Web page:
An income tax hike enacted in early 2011 that will raise $6.8 billion in new revenue annually helped ease the state’s cash flow and budget woes, but its unfunded pension obligations still pose a daunting challenge to efforts to stabilize its fiscal house. The state’s funded ratios were the lowest among states last year based on fiscal 2010 results.
The latest review based on fiscal 2011 figures shows Illinois’ unfunded liabilities rose to $82.9 billion for a funded ratio of 43.4% from $75.7 billion for a funded ratio of 45.4% in fiscal 2010. The review was based on a model in which investment returns are smoothed over a five-year period. Asset growth helped stave off larger declines in the funded ratio.
The state shifted several years ago to the smoothing model. On a fair market valuation, the funded ratio actually improved. Unfunded liabilities fell in fiscal 2011 to $83.1 billion for a funded ratio of 43.3% from $85.6 billion and a funded ratio of just 38.3% in fiscal 2010.
Based on actuarial results, the funded ratios of the five systems range from a low of 21.2 % to a high of 46.5%. The funds have shifted their projected return rates on investments which impact the unfunded ratios. Recently, most funds have trimmed their annual return rates to between 7% and 7.75% from the 8% range. Charts in the offering statement show a 3% to 5% five-year average return rate and between 4.5% and 6.1% over 10 years.
Kelly Kraft, a spokeswoman for Gov. Pat Quinn, said he plans to soon convene a pension work group that will seek to “stabilize and strengthen the pension system with further reforms.” Changes passed in 2010 are expected to reduce the actuarially accrued liability by more than $200 billion by 2045.
Wells Fargo Securities senior analyst Natalie Cohen said decent returns may fend off further damage for local and state pension funds based on fiscal 2011 results, but she expects that reforms will remain on legislative agendas. “Some states and local governments are making headway with reforms and I think they will continue this year. It’s an issue that’s definitely on governments’ radar,” she said.
The state will sell the new-money bonds for capital projects on Jan. 11, according to the state’s director of capital markets John Sinsheimer. Acacia Financial Group is serving as financial advisor and Mayer Brown LLP and Pugh Jones & Johnson PC are bond counsel. The deal includes $525 million of tax-exempt bonds and $275 million of taxable bonds. They mature serially between 2013 and 2037 and may include terms. Rating agencies have not yet released updated reports. Illinois’ $31 billion of GOs are rated A1 by Moody’s Investors Service, A-plus by Standard & Poor’s, and A by Fitch Ratings. The pension funds cover 750,000 active members, retirees and beneficiaries.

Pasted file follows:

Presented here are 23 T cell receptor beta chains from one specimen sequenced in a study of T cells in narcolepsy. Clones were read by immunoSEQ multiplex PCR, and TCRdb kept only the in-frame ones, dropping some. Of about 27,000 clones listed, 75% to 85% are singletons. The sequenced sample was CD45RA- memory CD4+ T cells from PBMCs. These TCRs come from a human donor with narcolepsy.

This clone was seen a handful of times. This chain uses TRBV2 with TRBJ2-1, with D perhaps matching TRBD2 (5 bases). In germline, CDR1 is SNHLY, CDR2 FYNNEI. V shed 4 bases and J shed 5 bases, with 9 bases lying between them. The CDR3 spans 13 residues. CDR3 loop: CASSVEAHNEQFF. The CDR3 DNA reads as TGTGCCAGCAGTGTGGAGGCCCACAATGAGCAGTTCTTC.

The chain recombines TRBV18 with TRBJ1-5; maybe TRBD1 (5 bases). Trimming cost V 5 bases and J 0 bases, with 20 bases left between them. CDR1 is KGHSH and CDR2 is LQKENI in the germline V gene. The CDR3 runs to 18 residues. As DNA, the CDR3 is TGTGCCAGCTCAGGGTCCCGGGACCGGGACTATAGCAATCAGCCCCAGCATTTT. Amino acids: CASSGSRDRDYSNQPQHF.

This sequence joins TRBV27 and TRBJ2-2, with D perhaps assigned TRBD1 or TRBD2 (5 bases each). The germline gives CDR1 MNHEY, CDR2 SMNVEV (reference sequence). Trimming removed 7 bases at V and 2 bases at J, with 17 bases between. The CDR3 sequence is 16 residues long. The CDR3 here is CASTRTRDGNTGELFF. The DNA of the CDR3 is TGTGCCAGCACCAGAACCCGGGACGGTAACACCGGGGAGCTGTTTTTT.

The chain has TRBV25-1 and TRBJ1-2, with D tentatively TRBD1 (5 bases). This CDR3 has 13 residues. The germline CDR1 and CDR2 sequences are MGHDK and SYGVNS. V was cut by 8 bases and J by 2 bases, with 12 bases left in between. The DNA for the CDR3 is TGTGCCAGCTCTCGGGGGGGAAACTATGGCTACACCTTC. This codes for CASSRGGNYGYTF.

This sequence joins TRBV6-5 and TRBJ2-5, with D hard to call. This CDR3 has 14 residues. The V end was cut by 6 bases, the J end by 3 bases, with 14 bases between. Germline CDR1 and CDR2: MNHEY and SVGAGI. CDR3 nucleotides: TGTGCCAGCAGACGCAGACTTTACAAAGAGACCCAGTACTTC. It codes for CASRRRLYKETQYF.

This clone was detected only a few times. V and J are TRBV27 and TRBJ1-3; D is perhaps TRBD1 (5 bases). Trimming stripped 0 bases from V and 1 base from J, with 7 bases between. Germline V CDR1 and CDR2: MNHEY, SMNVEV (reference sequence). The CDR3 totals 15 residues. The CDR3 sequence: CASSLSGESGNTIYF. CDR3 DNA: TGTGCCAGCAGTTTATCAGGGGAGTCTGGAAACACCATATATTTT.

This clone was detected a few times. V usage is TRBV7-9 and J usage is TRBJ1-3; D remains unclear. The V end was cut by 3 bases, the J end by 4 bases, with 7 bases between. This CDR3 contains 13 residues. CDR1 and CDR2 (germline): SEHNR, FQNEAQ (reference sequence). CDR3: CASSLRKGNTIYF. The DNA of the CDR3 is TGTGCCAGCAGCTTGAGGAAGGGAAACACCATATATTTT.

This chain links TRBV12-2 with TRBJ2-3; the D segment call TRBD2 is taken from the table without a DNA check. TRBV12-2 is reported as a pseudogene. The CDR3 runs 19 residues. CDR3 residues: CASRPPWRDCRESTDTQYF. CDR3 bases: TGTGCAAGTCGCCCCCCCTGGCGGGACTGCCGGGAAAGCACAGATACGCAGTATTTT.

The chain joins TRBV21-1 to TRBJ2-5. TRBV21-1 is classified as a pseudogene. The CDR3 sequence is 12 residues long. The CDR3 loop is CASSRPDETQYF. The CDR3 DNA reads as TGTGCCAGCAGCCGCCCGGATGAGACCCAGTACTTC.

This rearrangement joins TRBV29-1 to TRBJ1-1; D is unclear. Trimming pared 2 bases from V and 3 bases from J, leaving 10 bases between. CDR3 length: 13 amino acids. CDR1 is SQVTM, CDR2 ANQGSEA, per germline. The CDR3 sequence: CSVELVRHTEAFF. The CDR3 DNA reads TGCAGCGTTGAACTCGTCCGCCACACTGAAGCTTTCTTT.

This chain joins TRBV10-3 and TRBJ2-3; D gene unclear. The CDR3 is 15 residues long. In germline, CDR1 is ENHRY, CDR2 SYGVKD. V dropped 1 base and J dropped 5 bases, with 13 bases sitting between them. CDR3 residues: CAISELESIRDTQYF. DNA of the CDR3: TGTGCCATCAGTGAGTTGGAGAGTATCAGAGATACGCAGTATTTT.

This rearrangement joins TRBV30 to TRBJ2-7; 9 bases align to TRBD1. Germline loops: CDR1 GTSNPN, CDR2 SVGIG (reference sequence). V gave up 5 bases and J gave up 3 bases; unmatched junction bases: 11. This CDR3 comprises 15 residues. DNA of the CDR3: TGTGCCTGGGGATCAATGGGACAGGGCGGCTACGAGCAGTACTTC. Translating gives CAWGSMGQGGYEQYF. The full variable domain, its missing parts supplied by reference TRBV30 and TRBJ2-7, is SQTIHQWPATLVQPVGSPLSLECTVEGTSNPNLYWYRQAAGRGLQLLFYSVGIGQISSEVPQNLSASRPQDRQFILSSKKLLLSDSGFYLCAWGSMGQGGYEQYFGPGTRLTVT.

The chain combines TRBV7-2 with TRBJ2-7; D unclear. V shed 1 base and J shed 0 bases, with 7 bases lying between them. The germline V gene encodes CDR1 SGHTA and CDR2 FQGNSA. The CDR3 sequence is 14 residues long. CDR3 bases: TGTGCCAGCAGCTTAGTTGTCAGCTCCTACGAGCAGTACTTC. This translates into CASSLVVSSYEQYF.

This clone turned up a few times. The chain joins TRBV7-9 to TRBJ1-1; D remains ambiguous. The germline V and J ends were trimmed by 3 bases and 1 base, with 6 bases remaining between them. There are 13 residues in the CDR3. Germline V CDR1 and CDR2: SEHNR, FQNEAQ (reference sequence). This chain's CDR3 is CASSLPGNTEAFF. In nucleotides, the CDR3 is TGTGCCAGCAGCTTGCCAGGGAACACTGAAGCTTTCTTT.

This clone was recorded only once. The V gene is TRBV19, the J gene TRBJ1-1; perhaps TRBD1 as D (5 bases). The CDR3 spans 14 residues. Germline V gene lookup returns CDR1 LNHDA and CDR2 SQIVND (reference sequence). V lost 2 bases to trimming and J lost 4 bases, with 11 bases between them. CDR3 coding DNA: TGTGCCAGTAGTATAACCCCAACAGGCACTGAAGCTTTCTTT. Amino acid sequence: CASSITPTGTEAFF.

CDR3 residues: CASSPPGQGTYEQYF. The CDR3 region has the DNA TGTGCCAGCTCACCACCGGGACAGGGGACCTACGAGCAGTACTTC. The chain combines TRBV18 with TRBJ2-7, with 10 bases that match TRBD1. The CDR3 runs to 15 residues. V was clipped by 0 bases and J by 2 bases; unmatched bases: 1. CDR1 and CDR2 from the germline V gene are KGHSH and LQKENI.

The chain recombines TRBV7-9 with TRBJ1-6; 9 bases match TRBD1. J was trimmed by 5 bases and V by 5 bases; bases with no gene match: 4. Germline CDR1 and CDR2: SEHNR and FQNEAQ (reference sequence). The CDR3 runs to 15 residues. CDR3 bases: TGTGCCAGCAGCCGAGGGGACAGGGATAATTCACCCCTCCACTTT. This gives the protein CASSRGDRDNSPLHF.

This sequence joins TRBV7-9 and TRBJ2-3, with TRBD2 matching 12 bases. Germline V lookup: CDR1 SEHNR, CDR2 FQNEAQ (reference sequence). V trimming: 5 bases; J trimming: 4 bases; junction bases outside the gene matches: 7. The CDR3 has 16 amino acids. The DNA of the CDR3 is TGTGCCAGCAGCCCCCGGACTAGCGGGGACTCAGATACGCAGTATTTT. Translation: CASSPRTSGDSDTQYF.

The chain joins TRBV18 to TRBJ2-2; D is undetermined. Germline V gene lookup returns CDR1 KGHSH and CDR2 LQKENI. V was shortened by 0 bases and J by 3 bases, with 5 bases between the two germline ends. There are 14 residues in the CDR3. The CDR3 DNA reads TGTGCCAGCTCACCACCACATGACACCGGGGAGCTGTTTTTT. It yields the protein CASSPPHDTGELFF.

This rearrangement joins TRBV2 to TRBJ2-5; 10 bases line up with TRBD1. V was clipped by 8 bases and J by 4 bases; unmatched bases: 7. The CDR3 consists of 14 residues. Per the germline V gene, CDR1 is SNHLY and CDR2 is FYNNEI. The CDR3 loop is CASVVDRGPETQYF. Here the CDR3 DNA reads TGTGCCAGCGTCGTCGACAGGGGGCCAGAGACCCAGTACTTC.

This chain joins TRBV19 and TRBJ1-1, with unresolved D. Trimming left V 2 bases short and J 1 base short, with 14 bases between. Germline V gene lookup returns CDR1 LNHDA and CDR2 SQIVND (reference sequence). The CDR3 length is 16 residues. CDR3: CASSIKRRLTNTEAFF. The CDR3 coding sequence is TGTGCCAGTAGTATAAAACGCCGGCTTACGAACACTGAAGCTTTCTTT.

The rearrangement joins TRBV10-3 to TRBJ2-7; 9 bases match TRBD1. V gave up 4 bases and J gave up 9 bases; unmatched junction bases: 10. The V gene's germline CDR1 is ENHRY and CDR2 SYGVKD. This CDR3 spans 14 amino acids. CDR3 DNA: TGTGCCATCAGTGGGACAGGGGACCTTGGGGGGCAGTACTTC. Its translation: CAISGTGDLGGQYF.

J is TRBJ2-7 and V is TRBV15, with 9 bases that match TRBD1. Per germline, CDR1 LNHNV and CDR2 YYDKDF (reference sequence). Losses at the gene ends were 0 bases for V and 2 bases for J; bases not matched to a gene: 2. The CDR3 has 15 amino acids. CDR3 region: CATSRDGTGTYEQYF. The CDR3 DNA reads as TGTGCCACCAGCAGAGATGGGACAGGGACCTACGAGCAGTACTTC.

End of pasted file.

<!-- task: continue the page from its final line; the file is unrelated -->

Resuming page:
The state’s 30 pages of pension and other post-employment benefits disclosure note that while the method used for figuring the state’s contribution rate complies with state statutes, it does not meet guidelines established by the Government Accounting Standards Board. The contributions fall short of the actuarially required contribution, or ARC.
Illinois contributed $4.3 billion in fiscal 2011 to the funds, short of the $5.9 billion ARC payment based on GASB guidelines. The state will contribute $4.9 billion in the current fiscal year, and $5.8 billion in fiscal 2013. The state funded its 2010 and 2011 payments with borrowing, but it ended that practice this year.
The systems’ unfunded liabilities “increased between the end of fiscal year 2010 and the end of fiscal year 2011 primarily as a result of insufficient state contributions, as compared to the actuarially required contribution,” the offering statement notes. Other factors include assumption changes by some of the systems.
Under the current plan to bring systems to a 90% level by 2045, funded ratios won’t rise above 50% until 2025, and without reforms the state faces huge increases to reach the 2045 goal.
The state last year hired Chapman and Cutler LLP to help it update and significantly broaden its pension disclosure from just a few pages to more than two dozen. Mayer Brown now assists a special state disclosure committee in keeping the section up to date. The state last year disclosed statements made on the impact of previously approved pension reforms that cut benefits for new employoees were the subject of an inquiry by the Securities and Exchange Commission.
Pending pension reform legislation aimed at cutting the state’s longterm liabilities and improving the health of the pension systems is among g the major issues facing Illinois lawmakers as they return to work this month. SB 512 was headed towards approval last spring before it stalled amid union opposition. The bill would protect the accrued benefits already earned by current employees.